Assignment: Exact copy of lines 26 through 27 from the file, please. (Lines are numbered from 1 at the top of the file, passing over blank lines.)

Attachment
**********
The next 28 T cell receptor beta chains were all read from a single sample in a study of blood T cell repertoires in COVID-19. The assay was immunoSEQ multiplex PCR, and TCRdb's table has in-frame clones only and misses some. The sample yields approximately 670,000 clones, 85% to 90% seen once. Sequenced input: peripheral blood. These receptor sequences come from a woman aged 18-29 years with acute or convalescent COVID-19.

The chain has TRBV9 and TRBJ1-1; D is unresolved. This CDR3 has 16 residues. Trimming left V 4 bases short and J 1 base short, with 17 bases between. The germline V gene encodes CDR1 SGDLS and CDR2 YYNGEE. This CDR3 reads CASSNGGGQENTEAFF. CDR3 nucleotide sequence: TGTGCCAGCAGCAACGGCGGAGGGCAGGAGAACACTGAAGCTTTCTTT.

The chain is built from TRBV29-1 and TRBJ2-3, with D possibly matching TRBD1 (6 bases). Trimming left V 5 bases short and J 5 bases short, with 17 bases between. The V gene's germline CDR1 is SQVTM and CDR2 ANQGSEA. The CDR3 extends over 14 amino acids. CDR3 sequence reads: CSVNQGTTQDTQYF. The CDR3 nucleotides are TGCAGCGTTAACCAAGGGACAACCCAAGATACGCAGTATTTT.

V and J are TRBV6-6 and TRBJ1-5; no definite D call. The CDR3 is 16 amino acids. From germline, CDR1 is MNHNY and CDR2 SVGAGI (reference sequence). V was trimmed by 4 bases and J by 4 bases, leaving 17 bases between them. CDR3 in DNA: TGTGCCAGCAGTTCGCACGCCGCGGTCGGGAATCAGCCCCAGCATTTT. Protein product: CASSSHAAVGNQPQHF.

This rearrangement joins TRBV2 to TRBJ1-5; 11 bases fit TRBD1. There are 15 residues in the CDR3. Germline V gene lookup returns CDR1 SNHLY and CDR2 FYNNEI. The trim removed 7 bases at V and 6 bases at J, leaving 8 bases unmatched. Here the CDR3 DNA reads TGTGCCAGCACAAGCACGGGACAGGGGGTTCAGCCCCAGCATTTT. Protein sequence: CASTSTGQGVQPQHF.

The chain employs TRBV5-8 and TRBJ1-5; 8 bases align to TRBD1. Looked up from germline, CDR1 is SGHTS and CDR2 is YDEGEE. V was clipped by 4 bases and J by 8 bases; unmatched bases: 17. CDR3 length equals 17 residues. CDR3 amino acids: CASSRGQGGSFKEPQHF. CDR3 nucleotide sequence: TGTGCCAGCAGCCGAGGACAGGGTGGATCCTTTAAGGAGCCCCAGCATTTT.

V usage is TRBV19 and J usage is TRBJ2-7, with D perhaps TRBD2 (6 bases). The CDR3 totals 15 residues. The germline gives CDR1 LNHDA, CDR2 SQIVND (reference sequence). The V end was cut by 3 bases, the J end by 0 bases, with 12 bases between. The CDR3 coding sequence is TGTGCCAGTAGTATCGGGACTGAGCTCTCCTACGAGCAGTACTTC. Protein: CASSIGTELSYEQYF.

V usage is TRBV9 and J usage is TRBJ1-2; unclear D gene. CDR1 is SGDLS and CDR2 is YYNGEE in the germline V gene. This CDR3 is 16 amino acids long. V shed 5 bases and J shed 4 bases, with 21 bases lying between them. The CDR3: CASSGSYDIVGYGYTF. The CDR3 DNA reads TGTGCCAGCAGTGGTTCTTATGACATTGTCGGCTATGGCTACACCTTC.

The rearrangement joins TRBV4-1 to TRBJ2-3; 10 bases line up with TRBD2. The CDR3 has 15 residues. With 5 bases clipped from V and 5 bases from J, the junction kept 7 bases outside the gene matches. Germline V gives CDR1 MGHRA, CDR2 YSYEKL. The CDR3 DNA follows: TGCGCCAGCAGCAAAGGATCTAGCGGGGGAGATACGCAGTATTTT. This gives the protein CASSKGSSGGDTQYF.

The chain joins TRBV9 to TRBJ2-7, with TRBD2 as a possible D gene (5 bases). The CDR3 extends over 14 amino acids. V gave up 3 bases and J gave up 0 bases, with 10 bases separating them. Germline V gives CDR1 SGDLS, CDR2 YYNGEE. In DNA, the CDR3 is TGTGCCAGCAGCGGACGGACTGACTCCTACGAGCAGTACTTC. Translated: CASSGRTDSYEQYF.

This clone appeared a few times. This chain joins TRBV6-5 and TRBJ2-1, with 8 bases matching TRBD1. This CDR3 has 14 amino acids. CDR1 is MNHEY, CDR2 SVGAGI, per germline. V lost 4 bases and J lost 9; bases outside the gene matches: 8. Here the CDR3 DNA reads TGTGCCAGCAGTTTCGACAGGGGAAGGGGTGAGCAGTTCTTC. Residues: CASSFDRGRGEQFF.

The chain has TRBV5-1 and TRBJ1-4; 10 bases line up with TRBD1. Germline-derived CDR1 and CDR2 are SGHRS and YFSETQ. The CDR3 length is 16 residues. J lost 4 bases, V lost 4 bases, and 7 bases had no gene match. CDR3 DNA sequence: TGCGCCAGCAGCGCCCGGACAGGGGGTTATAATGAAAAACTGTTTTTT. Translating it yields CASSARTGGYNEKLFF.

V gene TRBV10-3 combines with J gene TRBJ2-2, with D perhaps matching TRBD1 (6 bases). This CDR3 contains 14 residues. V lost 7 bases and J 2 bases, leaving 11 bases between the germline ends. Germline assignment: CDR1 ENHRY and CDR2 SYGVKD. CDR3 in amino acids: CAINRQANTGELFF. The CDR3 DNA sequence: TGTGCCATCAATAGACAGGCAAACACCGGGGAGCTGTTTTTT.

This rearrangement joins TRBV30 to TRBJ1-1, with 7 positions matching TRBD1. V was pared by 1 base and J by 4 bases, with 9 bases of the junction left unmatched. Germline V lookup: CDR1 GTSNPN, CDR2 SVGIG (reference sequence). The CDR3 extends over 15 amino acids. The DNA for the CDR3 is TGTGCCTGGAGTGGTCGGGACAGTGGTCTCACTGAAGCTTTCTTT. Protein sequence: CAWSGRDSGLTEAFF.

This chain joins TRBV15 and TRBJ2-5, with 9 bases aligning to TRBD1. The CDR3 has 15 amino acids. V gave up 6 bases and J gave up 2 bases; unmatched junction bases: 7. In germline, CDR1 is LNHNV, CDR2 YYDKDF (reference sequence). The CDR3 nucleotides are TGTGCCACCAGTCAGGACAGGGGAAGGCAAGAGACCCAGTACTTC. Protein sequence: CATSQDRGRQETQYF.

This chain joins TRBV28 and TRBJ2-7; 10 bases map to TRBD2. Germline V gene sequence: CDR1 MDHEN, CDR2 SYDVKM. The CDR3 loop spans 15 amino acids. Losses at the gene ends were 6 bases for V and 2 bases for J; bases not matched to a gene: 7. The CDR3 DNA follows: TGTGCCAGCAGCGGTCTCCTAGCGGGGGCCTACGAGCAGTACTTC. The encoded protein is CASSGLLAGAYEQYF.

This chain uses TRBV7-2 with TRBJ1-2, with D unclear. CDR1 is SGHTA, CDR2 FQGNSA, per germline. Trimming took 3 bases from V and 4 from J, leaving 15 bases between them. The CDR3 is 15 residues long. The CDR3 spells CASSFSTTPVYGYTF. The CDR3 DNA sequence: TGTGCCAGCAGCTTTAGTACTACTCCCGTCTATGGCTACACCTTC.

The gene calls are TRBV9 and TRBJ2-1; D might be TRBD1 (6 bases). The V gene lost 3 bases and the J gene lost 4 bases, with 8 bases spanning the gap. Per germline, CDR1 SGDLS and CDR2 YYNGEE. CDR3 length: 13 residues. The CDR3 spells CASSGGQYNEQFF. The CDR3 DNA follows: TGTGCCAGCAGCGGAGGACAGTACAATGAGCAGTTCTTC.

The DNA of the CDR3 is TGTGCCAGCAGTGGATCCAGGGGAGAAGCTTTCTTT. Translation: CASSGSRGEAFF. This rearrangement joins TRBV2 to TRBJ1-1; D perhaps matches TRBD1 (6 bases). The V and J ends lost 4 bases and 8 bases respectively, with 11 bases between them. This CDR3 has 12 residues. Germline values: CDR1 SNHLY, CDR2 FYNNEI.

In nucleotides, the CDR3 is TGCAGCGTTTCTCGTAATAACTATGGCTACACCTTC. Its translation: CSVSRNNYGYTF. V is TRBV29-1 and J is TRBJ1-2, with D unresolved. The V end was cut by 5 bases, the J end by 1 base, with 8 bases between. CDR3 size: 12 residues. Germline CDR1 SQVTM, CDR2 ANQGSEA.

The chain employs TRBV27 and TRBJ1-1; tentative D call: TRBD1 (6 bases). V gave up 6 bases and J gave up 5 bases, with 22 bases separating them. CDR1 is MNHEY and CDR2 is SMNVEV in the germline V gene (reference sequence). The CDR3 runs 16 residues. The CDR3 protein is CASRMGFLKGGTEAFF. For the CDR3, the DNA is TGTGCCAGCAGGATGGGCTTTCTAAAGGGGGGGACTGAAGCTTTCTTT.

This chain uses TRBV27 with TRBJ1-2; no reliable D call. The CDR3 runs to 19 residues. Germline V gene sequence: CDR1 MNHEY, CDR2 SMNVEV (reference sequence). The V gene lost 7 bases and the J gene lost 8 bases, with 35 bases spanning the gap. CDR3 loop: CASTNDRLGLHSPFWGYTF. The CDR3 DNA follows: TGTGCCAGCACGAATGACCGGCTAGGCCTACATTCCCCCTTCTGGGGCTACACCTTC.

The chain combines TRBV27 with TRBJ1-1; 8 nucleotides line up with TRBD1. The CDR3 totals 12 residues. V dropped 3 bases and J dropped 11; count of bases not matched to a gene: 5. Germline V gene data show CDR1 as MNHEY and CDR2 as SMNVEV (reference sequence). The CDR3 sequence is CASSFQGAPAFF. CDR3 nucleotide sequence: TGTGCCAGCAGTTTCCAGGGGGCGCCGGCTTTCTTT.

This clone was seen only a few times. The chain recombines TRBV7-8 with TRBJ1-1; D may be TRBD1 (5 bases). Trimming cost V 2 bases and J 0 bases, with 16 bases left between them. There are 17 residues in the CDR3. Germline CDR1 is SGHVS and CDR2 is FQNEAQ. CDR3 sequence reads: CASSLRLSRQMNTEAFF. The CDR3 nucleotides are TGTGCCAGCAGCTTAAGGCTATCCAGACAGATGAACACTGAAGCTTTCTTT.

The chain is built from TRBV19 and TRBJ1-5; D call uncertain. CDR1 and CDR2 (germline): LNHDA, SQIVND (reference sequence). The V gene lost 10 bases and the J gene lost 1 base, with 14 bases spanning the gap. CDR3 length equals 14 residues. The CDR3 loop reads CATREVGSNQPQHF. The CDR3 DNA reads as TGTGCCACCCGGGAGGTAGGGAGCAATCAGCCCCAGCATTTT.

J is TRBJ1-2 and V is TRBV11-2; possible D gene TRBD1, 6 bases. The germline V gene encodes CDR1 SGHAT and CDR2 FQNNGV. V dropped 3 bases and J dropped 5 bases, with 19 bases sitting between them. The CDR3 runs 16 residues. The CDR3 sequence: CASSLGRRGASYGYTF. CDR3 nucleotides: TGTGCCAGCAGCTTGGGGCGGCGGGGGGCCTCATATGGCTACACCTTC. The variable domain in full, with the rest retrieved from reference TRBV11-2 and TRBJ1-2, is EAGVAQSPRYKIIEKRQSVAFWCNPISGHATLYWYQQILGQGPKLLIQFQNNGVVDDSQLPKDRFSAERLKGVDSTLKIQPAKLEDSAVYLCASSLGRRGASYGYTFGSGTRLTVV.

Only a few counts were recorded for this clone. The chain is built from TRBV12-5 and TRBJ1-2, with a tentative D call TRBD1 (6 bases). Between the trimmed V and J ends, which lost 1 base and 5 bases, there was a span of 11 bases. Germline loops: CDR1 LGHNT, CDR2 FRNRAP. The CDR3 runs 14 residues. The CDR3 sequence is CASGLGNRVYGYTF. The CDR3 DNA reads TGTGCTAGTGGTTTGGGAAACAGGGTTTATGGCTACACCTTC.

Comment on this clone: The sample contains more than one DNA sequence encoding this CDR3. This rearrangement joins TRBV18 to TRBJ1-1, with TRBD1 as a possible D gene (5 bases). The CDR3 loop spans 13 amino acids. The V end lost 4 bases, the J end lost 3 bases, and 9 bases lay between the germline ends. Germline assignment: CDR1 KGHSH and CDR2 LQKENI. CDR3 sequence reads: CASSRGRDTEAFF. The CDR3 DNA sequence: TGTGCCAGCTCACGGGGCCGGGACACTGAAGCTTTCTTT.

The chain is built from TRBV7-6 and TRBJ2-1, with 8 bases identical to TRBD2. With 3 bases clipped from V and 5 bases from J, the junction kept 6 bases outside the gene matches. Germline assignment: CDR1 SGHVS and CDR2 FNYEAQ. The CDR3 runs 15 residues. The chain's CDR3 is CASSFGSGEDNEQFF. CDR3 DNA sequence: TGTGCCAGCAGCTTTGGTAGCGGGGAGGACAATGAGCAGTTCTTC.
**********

J is TRBJ1-2 and V is TRBV11-2; possible D gene TRBD1, 6 bases. The germline V gene encodes CDR1 SGHAT and CDR2 FQNNGV. V dropped 3 bases and J dropped 5 bases, with 19 bases sitting between them. The CDR3 runs 16 residues. The CDR3 sequence: CASSLGRRGASYGYTF. CDR3 nucleotides: TGTGCCAGCAGCTTGGGGCGGCGGGGGGCCTCATATGGCTACACCTTC. The variable domain in full, with the rest retrieved from reference TRBV11-2 and TRBJ1-2, is EAGVAQSPRYKIIEKRQSVAFWCNPISGHATLYWYQQILGQGPKLLIQFQNNGVVDDSQLPKDRFSAERLKGVDSTLKIQPAKLEDSAVYLCASSLGRRGASYGYTFGSGTRLTVV.

Only a few counts were recorded for this clone. The chain is built from TRBV12-5 and TRBJ1-2, with a tentative D call TRBD1 (6 bases). Between the trimmed V and J ends, which lost 1 base and 5 bases, there was a span of 11 bases. Germline loops: CDR1 LGHNT, CDR2 FRNRAP. The CDR3 runs 14 residues. The CDR3 sequence is CASGLGNRVYGYTF. The CDR3 DNA reads TGTGCTAGTGGTTTGGGAAACAGGGTTTATGGCTACACCTTC.